Stargazers are having a fantastic year in terms of eclipses as they ready themselves for the third eclipse of the summer later this month following a partial solar eclipse on July 13 and a complete lunar eclipse on 27 July.
The next solar eclipse is set to take place just 15 days after the much talked about Blood Moon on August 11.
During the upcoming eclipse, the ‘New Moon’ will partially overlap from the front of the Sun.
On complete lunar eclipse, the Moon, the Earth and the Sun were positioned in a straight line, but have realigned since then. This phenomena is due to the delay in the time of moonset and moonrise. During this time, the Moon will rise late in the night and will set early in the morning.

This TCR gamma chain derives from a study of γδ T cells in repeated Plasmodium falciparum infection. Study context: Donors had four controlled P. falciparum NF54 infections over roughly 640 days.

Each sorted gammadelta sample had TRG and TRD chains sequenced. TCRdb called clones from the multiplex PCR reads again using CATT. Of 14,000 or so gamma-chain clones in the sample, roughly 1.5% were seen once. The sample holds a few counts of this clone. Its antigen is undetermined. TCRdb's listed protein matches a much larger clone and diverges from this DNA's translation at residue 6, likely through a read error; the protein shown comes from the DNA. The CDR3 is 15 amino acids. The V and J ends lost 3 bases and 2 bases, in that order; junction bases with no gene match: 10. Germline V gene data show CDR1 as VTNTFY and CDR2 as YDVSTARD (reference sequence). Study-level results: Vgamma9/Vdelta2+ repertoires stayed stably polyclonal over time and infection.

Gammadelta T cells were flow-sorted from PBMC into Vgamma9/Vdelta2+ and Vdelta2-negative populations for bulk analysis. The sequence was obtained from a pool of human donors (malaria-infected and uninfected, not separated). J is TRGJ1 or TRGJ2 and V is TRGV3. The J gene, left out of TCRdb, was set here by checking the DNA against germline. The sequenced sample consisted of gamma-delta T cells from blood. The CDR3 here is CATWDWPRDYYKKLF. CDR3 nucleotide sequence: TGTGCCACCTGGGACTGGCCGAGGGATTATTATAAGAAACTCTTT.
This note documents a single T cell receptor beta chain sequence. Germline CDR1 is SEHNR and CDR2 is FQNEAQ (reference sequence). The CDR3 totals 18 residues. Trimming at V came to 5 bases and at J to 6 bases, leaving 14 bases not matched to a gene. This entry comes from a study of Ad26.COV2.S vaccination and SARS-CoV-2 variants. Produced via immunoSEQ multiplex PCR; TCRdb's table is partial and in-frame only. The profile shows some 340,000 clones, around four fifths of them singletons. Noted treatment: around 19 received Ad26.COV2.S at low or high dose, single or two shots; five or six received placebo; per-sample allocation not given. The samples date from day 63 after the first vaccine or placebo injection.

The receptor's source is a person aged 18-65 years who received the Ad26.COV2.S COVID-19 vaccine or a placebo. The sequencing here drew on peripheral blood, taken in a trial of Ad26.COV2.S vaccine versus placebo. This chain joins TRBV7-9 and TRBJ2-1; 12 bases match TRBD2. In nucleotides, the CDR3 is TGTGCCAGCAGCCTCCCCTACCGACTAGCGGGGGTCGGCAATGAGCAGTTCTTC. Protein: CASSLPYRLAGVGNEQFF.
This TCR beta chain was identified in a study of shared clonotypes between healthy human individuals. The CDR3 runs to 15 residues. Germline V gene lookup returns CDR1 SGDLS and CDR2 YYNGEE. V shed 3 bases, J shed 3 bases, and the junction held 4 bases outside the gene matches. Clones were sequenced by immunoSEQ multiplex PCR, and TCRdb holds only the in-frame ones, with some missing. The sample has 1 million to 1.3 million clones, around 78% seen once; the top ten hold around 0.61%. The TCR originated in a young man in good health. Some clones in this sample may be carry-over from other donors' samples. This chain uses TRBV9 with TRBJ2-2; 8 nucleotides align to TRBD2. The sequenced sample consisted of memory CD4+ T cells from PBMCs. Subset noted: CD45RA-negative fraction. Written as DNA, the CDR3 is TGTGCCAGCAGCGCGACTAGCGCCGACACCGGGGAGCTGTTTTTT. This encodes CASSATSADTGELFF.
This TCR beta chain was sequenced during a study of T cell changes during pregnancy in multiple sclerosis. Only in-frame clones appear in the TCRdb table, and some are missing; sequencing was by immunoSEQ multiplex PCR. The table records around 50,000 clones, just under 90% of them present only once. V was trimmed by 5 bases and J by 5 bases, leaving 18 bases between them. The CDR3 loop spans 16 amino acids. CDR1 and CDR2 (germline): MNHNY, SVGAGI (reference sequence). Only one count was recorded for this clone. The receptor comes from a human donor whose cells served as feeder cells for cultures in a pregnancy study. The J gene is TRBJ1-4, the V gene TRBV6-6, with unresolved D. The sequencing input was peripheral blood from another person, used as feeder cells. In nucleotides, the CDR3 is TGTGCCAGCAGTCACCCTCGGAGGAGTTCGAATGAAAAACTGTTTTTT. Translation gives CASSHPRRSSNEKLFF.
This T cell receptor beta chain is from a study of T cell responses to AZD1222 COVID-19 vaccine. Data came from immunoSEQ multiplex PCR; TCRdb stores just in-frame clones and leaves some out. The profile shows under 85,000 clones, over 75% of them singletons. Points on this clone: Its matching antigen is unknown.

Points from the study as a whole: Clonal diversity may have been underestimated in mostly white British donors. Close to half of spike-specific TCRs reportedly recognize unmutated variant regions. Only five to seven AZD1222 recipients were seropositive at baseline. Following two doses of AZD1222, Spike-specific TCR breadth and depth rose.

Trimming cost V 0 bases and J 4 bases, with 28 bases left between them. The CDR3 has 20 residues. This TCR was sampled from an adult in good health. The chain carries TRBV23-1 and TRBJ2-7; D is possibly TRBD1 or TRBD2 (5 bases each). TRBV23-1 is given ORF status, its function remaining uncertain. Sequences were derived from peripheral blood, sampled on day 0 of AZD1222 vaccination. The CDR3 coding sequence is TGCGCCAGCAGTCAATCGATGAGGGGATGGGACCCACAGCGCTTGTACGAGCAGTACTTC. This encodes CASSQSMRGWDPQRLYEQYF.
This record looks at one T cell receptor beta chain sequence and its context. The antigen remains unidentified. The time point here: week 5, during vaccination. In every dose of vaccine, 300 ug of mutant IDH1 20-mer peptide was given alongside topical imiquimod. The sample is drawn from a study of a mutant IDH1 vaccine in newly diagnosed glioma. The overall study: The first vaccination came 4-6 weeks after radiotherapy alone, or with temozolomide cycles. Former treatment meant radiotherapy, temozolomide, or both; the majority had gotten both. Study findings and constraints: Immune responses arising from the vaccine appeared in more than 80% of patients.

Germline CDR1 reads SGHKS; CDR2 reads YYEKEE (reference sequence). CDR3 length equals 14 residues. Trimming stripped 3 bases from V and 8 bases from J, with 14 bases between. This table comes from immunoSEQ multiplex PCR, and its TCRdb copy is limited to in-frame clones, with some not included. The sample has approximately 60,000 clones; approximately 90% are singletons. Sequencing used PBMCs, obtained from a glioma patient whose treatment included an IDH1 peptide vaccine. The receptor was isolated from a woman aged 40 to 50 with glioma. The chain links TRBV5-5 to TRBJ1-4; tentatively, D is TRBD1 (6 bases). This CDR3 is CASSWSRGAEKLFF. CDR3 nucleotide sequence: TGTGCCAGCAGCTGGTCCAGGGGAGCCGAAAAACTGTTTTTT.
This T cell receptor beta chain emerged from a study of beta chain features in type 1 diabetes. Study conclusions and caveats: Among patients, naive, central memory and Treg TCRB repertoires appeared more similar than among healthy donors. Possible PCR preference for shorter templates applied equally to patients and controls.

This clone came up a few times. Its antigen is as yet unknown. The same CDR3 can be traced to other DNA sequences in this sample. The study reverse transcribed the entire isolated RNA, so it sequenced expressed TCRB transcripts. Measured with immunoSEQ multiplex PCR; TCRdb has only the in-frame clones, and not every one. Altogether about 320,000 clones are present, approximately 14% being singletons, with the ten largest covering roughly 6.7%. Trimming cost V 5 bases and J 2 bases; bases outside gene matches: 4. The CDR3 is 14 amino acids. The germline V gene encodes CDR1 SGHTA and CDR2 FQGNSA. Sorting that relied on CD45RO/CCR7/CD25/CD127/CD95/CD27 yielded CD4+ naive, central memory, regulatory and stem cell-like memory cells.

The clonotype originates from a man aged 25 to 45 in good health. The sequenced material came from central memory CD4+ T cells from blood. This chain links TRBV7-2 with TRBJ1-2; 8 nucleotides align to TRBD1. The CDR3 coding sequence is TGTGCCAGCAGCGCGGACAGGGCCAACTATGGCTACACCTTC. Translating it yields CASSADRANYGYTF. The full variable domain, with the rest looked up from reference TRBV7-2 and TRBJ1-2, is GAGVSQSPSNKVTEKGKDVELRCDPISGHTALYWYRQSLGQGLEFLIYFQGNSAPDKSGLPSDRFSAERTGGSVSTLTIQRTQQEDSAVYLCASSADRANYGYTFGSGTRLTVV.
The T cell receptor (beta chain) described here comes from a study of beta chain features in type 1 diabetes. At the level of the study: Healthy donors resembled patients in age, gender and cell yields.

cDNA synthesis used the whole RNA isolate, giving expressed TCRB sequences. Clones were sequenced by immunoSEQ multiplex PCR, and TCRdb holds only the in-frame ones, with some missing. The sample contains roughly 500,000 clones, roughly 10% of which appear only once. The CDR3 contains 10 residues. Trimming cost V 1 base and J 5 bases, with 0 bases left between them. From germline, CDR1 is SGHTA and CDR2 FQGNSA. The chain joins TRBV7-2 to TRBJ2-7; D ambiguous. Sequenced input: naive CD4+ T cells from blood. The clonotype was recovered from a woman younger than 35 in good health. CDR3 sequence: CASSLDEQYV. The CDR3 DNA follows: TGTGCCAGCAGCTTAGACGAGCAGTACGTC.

Gazers in India will find the Moon rise after 11 pm Indian Standard Time (IST), while the moonset is expected to be around 9 am and 12 pm.
For best visibility and experience of the Earth’s only natural satellite will be in the presence of a clear blue sky. More than half of the Moon will remain visible as it is going back from the full moon phase, following the ‘Blood Moon’ on July 27.
This phase is also called ‘children’s moon’ and the term comes from the belief that Moon will be more visible to children as their eyes are more receptive to its fading colour.
Also, the Moon will head towards becoming the New moon which will be completed on August 11, and the stargazers will need to wait for the Perseid Meteor Shower, that is set to take place later this month.